Big Ideas in Cell Communication

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The article titled “Cell Communication: The Inside Story” by John D. Scott and Tony Pawson (2006) is a detailed look at both the history and a general overview of how communication occurs within the body’s cells. The transmission of signals within a cell is a process that starts with so-called messenger molecules, which can include certain enzymes and hormones, which lock into or dock onto receptor molecules on the surface of cells. When this occurs, the cell’s receptor molecule begins a reaction that activates particular responses in molecules along the receptor’s signaling pathway. For instance, this may include the activation of a particular gene, which in turn, may begin to encode a particular protein and secrete said protein. This is typically what occurs with a genetically transmitted molecular disease through an individuals' hemoglobin.

While this process may seem simple enough, it is necessary to begin with this general overview of cell communication. In actuality, very little has been known about how exactly messenger molecules seek out and determine the exact location of receptor molecules. In fact, many recent discoveries have helped to solve some of this mystery. Scott and Pawson (2006) explain that by the early 1980s, Joseph Schlessinger of New York University helped to discover that communication within the cell was helped along by the structure and function of the modular design of signaling molecules. Schlessinger discovered that this modular design meant that signaling molecules are built from smaller domains, or modules, each of which functions in a particular task (Scott and Pawson, 2006). For instance, tyrosine kinases are a type of receptor molecule that, when docked by a messenger molecule, will add additional modules onto themselves, such as phosphate groups to tyrosine or amino acids, onto their tails in the cell’s cytoplasm. From here, SH2 modules will hook onto the receptor molecule’s altered tail, which allows for the entire signaling process to pass a message along to the cell.

This modular design in the signaling process also has important payoffs in the evolution of cells. Scott and Pawson (2006) explain that the ease of forming new molecule combinations by mixing and matching the modular building blocks has been important for evolutionary development in cells. Without this ability, entirely new molecules would have to be “invented”, which would be a longer, slower process in cell evolution. Additionally, Scott and Pawson describe that when a single new module does come about via evolutionary processes, it can add a very large number of new functions to the cell, because it can be combined with existing modules in a wide variety of ways (2006).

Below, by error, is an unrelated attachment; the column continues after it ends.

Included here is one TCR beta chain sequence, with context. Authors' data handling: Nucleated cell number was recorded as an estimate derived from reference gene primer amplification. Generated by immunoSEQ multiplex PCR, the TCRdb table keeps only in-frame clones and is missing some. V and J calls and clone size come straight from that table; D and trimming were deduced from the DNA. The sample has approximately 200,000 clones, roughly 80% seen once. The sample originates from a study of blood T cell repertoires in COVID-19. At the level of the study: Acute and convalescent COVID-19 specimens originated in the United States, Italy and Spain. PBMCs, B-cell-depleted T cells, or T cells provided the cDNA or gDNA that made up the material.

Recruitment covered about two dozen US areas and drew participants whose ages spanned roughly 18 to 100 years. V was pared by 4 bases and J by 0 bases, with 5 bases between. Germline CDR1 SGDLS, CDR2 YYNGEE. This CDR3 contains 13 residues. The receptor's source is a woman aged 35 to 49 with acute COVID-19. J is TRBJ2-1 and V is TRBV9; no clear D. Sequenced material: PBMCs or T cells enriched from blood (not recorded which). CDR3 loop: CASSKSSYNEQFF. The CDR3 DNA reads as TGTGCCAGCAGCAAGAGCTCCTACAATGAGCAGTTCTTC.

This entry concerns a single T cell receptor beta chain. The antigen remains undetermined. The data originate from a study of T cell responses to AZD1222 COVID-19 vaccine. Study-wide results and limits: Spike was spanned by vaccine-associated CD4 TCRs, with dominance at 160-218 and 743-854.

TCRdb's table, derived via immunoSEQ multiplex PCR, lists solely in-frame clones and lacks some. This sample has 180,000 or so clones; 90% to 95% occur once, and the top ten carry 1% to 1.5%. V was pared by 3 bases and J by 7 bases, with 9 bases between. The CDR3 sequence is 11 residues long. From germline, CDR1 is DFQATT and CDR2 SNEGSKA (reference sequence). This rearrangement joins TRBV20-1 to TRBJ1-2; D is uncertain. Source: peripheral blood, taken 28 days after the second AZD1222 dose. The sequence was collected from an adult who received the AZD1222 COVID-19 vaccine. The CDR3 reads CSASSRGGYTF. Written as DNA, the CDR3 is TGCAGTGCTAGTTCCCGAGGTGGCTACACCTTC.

Another important aspect of cell communication is the process of information flow and storage, which has been found to be improved significantly by so-called scaffolding proteins. The proteins act literally as construction scaffolding, in which they hold a number of other proteins together in a kind of chain. This allows more than one signaling molecule to simultaneously effect a similar change, and as such, scaffolding proteins are often found throughout the pre-frontal cortex of the brain (Scott and Pawson, 2006). Additionally, Scott and Pawson (2006) explain that a scaffolding protein called InaD is important for cell communication in the eyes of fruit flies. In this process, the InaD scaffold links together an ion channel in the cell with a nearby light receptor and an enzyme used for opening the channel. This way, when light hits the receptor, the scaffolding protein ensures that all components are in place to allow for the completion of the signaling process to occur.

As we have seen, the modular design of the structure and function of signaling proteins allow for certain evolutionary advantages in cell communication. Additionally, scaffolding proteins are responsible for aiding in the information flow and storage within the cell. The three big ideas of structure and function, evolution, and information flow and storage are thus covered.


Scott, J., & Pawson, T. (2006). Cell communication: The inside story. Evolution a Scientific American reader. (pp. 72-79). Chicago: University of Chicago Press.